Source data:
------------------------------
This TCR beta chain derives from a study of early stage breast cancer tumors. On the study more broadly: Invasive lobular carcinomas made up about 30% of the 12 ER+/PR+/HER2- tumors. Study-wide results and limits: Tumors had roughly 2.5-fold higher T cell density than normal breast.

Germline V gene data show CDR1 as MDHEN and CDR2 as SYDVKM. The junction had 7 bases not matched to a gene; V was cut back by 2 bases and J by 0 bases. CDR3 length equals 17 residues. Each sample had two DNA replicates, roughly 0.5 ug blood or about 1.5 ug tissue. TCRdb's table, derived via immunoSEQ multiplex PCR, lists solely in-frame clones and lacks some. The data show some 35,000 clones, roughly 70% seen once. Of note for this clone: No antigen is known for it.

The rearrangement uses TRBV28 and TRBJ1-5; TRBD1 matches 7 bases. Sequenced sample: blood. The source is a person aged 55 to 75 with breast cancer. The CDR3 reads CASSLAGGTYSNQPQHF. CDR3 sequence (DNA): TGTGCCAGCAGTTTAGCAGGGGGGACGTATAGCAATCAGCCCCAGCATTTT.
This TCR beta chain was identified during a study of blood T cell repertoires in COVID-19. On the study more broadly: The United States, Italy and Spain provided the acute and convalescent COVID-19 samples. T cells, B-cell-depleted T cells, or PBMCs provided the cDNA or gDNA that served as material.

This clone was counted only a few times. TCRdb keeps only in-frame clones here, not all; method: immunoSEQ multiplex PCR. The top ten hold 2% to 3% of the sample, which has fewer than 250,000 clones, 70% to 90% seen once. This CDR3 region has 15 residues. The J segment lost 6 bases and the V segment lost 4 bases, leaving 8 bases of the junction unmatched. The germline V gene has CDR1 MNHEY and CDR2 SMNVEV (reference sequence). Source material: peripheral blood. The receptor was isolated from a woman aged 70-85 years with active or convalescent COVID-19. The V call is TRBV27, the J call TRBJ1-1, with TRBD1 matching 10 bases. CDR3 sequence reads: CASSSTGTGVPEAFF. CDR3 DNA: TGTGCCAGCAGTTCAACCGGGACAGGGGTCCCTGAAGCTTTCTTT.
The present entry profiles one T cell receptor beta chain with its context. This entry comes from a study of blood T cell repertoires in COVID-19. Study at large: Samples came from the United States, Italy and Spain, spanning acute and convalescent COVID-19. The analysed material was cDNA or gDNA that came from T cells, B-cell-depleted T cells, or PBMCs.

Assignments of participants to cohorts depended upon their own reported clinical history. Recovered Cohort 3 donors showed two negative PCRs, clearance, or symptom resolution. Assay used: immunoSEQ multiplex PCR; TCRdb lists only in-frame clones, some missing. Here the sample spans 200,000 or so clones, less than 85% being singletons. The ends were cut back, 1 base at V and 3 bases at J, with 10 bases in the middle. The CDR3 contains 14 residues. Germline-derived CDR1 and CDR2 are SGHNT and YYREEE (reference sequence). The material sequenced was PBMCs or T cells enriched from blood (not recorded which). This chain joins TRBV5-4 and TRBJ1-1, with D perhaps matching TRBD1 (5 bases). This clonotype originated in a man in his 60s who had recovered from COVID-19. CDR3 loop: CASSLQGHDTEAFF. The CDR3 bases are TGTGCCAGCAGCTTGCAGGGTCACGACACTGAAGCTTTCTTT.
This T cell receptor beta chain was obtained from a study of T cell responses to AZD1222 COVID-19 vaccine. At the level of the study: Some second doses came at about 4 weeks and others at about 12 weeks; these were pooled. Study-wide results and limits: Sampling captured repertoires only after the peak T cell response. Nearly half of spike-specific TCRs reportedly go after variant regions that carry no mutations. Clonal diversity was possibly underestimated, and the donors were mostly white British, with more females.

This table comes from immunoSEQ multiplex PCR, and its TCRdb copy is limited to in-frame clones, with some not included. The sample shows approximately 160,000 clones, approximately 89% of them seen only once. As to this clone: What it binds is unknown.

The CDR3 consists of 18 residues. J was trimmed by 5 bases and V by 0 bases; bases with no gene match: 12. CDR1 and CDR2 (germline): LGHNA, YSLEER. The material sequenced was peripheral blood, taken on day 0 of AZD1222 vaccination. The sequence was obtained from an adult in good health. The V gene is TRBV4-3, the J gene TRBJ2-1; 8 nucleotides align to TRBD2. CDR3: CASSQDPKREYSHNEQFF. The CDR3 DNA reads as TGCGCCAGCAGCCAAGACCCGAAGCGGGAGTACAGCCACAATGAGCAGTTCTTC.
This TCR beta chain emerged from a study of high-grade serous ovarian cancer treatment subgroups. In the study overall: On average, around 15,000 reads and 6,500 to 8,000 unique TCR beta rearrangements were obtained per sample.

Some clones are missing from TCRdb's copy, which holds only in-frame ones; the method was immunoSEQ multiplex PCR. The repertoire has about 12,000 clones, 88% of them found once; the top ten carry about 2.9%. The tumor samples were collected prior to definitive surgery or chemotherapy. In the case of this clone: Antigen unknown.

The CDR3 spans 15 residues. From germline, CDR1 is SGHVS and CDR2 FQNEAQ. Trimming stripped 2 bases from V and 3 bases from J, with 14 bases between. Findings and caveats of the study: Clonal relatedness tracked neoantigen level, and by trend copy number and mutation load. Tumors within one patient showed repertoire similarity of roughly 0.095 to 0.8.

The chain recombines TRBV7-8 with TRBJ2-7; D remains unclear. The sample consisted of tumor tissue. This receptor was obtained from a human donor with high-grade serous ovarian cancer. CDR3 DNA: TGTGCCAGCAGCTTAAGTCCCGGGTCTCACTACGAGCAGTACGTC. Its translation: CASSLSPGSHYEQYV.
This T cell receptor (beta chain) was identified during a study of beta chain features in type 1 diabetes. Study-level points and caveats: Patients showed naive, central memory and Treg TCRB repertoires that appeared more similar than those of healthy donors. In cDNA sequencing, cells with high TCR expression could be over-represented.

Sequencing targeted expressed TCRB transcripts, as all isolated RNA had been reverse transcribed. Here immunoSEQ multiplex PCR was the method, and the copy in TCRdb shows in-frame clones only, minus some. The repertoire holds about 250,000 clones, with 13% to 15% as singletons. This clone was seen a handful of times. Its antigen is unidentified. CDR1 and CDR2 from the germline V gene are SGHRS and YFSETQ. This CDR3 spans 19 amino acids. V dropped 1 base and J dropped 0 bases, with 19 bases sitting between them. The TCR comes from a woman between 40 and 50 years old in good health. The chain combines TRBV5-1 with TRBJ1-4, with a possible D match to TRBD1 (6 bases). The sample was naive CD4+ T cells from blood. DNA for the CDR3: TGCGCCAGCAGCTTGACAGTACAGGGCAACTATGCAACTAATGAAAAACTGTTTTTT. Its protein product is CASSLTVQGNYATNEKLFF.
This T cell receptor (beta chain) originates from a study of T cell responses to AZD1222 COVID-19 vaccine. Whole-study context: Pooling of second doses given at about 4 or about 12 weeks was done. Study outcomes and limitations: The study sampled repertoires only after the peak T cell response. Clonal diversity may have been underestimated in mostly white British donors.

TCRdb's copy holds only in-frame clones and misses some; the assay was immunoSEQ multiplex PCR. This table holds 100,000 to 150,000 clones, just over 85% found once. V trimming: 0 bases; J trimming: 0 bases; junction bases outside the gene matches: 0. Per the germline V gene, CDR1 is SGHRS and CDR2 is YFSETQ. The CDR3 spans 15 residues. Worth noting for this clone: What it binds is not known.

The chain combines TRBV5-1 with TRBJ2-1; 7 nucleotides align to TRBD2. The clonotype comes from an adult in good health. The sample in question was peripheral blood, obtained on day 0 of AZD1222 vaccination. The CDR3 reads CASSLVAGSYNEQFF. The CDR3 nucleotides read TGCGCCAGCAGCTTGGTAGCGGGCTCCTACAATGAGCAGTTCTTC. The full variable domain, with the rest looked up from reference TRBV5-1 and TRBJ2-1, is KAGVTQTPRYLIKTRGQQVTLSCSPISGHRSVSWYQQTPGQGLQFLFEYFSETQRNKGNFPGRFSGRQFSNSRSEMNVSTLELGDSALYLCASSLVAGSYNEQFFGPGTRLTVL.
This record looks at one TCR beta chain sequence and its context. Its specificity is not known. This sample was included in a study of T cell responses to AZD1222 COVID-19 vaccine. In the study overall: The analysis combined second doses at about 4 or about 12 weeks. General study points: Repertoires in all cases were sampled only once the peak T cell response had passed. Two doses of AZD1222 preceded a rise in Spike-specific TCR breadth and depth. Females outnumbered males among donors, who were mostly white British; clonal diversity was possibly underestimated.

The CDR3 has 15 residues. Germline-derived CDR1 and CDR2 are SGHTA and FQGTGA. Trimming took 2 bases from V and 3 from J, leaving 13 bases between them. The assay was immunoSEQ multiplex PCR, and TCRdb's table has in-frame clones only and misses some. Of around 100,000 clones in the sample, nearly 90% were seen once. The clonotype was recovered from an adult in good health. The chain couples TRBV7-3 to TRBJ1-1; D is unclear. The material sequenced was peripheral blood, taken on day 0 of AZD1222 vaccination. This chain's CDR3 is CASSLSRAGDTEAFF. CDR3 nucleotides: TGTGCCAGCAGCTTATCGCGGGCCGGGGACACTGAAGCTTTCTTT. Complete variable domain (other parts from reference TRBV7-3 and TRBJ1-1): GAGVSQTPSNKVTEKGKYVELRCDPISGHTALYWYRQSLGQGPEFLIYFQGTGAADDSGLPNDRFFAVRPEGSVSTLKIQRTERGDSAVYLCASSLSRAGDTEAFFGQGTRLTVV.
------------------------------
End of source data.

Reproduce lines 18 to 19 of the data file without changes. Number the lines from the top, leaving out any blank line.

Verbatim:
TCRdb's copy holds only in-frame clones and misses some; the assay was immunoSEQ multiplex PCR. This table holds 100,000 to 150,000 clones, just over 85% found once. V trimming: 0 bases; J trimming: 0 bases; junction bases outside the gene matches: 0. Per the germline V gene, CDR1 is SGHRS and CDR2 is YFSETQ. The CDR3 spans 15 residues. Worth noting for this clone: What it binds is not known.

The chain combines TRBV5-1 with TRBJ2-1; 7 nucleotides align to TRBD2. The clonotype comes from an adult in good health. The sample in question was peripheral blood, obtained on day 0 of AZD1222 vaccination. The CDR3 reads CASSLVAGSYNEQFF. The CDR3 nucleotides read TGCGCCAGCAGCTTGGTAGCGGGCTCCTACAATGAGCAGTTCTTC. The full variable domain, with the rest looked up from reference TRBV5-1 and TRBJ2-1, is KAGVTQTPRYLIKTRGQQVTLSCSPISGHRSVSWYQQTPGQGLQFLFEYFSETQRNKGNFPGRFSGRQFSNSRSEMNVSTLELGDSALYLCASSLVAGSYNEQFFGPGTRLTVL.